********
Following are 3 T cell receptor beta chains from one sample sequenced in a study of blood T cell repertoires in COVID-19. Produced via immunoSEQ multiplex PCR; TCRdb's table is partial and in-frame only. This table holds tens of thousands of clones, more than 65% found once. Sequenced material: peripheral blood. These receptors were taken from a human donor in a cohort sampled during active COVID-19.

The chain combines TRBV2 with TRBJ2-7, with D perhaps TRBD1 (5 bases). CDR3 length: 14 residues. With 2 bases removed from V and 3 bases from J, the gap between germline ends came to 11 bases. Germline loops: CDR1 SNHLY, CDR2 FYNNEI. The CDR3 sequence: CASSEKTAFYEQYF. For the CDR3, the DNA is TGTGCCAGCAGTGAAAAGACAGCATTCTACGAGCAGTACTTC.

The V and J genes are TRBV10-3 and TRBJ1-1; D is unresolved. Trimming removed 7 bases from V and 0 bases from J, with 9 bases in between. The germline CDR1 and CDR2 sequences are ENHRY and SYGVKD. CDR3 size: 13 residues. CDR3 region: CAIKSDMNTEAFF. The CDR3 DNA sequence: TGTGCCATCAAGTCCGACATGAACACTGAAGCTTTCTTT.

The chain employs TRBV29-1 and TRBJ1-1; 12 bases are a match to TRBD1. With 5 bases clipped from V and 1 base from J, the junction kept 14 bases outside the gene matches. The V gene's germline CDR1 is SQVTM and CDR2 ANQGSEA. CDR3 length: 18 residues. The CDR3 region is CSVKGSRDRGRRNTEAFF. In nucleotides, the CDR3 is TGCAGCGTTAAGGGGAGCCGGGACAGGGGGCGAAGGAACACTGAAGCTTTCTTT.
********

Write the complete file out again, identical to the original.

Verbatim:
Following are 3 T cell receptor beta chains from one sample sequenced in a study of blood T cell repertoires in COVID-19. Produced via immunoSEQ multiplex PCR; TCRdb's table is partial and in-frame only. This table holds tens of thousands of clones, more than 65% found once. Sequenced material: peripheral blood. These receptors were taken from a human donor in a cohort sampled during active COVID-19.

The chain combines TRBV2 with TRBJ2-7, with D perhaps TRBD1 (5 bases). CDR3 length: 14 residues. With 2 bases removed from V and 3 bases from J, the gap between germline ends came to 11 bases. Germline loops: CDR1 SNHLY, CDR2 FYNNEI. The CDR3 sequence: CASSEKTAFYEQYF. For the CDR3, the DNA is TGTGCCAGCAGTGAAAAGACAGCATTCTACGAGCAGTACTTC.

The V and J genes are TRBV10-3 and TRBJ1-1; D is unresolved. Trimming removed 7 bases from V and 0 bases from J, with 9 bases in between. The germline CDR1 and CDR2 sequences are ENHRY and SYGVKD. CDR3 size: 13 residues. CDR3 region: CAIKSDMNTEAFF. The CDR3 DNA sequence: TGTGCCATCAAGTCCGACATGAACACTGAAGCTTTCTTT.

The chain employs TRBV29-1 and TRBJ1-1; 12 bases are a match to TRBD1. With 5 bases clipped from V and 1 base from J, the junction kept 14 bases outside the gene matches. The V gene's germline CDR1 is SQVTM and CDR2 ANQGSEA. CDR3 length: 18 residues. The CDR3 region is CSVKGSRDRGRRNTEAFF. In nucleotides, the CDR3 is TGCAGCGTTAAGGGGAGCCGGGACAGGGGGCGAAGGAACACTGAAGCTTTCTTT.